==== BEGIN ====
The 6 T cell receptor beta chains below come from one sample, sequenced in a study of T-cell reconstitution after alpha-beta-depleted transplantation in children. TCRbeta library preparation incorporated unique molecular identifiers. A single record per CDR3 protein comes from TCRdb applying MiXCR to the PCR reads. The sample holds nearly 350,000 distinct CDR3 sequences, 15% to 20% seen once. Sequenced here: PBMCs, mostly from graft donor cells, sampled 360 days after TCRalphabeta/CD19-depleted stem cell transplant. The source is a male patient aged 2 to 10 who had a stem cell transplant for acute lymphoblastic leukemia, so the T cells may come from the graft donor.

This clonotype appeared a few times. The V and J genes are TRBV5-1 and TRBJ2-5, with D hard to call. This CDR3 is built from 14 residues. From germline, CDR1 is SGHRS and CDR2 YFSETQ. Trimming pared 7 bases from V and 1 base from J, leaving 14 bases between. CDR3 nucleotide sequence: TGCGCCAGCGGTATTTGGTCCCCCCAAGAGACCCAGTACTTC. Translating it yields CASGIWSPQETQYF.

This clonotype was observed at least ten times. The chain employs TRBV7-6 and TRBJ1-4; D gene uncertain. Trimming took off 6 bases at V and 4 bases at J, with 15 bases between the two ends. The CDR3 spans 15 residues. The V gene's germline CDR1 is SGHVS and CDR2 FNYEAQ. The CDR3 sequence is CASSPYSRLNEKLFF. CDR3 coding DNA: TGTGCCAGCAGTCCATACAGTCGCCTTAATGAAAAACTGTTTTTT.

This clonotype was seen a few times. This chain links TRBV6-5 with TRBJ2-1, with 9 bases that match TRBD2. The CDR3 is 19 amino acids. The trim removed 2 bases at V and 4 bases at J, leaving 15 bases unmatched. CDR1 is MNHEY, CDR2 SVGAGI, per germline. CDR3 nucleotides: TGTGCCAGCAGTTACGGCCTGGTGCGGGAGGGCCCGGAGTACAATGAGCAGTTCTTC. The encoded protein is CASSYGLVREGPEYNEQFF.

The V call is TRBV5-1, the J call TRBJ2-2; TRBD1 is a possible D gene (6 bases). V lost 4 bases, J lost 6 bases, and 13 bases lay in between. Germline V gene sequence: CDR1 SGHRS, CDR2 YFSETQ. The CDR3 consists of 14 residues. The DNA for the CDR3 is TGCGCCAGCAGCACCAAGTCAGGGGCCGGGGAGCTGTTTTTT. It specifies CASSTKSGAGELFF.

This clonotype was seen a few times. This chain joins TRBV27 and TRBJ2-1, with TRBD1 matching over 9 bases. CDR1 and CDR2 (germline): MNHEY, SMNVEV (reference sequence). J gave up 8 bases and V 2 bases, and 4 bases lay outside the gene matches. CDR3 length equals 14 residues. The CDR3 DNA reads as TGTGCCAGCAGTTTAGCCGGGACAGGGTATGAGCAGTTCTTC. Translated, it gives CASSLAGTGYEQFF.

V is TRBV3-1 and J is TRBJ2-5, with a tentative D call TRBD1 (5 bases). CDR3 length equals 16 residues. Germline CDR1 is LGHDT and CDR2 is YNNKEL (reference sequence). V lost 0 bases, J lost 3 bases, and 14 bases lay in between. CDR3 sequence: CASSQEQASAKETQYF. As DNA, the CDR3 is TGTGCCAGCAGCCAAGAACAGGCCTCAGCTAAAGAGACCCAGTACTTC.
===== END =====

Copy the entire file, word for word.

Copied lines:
The 6 T cell receptor beta chains below come from one sample, sequenced in a study of T-cell reconstitution after alpha-beta-depleted transplantation in children. TCRbeta library preparation incorporated unique molecular identifiers. A single record per CDR3 protein comes from TCRdb applying MiXCR to the PCR reads. The sample holds nearly 350,000 distinct CDR3 sequences, 15% to 20% seen once. Sequenced here: PBMCs, mostly from graft donor cells, sampled 360 days after TCRalphabeta/CD19-depleted stem cell transplant. The source is a male patient aged 2 to 10 who had a stem cell transplant for acute lymphoblastic leukemia, so the T cells may come from the graft donor.

This clonotype appeared a few times. The V and J genes are TRBV5-1 and TRBJ2-5, with D hard to call. This CDR3 is built from 14 residues. From germline, CDR1 is SGHRS and CDR2 YFSETQ. Trimming pared 7 bases from V and 1 base from J, leaving 14 bases between. CDR3 nucleotide sequence: TGCGCCAGCGGTATTTGGTCCCCCCAAGAGACCCAGTACTTC. Translating it yields CASGIWSPQETQYF.

This clonotype was observed at least ten times. The chain employs TRBV7-6 and TRBJ1-4; D gene uncertain. Trimming took off 6 bases at V and 4 bases at J, with 15 bases between the two ends. The CDR3 spans 15 residues. The V gene's germline CDR1 is SGHVS and CDR2 FNYEAQ. The CDR3 sequence is CASSPYSRLNEKLFF. CDR3 coding DNA: TGTGCCAGCAGTCCATACAGTCGCCTTAATGAAAAACTGTTTTTT.

This clonotype was seen a few times. This chain links TRBV6-5 with TRBJ2-1, with 9 bases that match TRBD2. The CDR3 is 19 amino acids. The trim removed 2 bases at V and 4 bases at J, leaving 15 bases unmatched. CDR1 is MNHEY, CDR2 SVGAGI, per germline. CDR3 nucleotides: TGTGCCAGCAGTTACGGCCTGGTGCGGGAGGGCCCGGAGTACAATGAGCAGTTCTTC. The encoded protein is CASSYGLVREGPEYNEQFF.

The V call is TRBV5-1, the J call TRBJ2-2; TRBD1 is a possible D gene (6 bases). V lost 4 bases, J lost 6 bases, and 13 bases lay in between. Germline V gene sequence: CDR1 SGHRS, CDR2 YFSETQ. The CDR3 consists of 14 residues. The DNA for the CDR3 is TGCGCCAGCAGCACCAAGTCAGGGGCCGGGGAGCTGTTTTTT. It specifies CASSTKSGAGELFF.

This clonotype was seen a few times. This chain joins TRBV27 and TRBJ2-1, with TRBD1 matching over 9 bases. CDR1 and CDR2 (germline): MNHEY, SMNVEV (reference sequence). J gave up 8 bases and V 2 bases, and 4 bases lay outside the gene matches. CDR3 length equals 14 residues. The CDR3 DNA reads as TGTGCCAGCAGTTTAGCCGGGACAGGGTATGAGCAGTTCTTC. Translated, it gives CASSLAGTGYEQFF.

V is TRBV3-1 and J is TRBJ2-5, with a tentative D call TRBD1 (5 bases). CDR3 length equals 16 residues. Germline CDR1 is LGHDT and CDR2 is YNNKEL (reference sequence). V lost 0 bases, J lost 3 bases, and 14 bases lay in between. CDR3 sequence: CASSQEQASAKETQYF. As DNA, the CDR3 is TGTGCCAGCAGCCAAGAACAGGCCTCAGCTAAAGAGACCCAGTACTTC.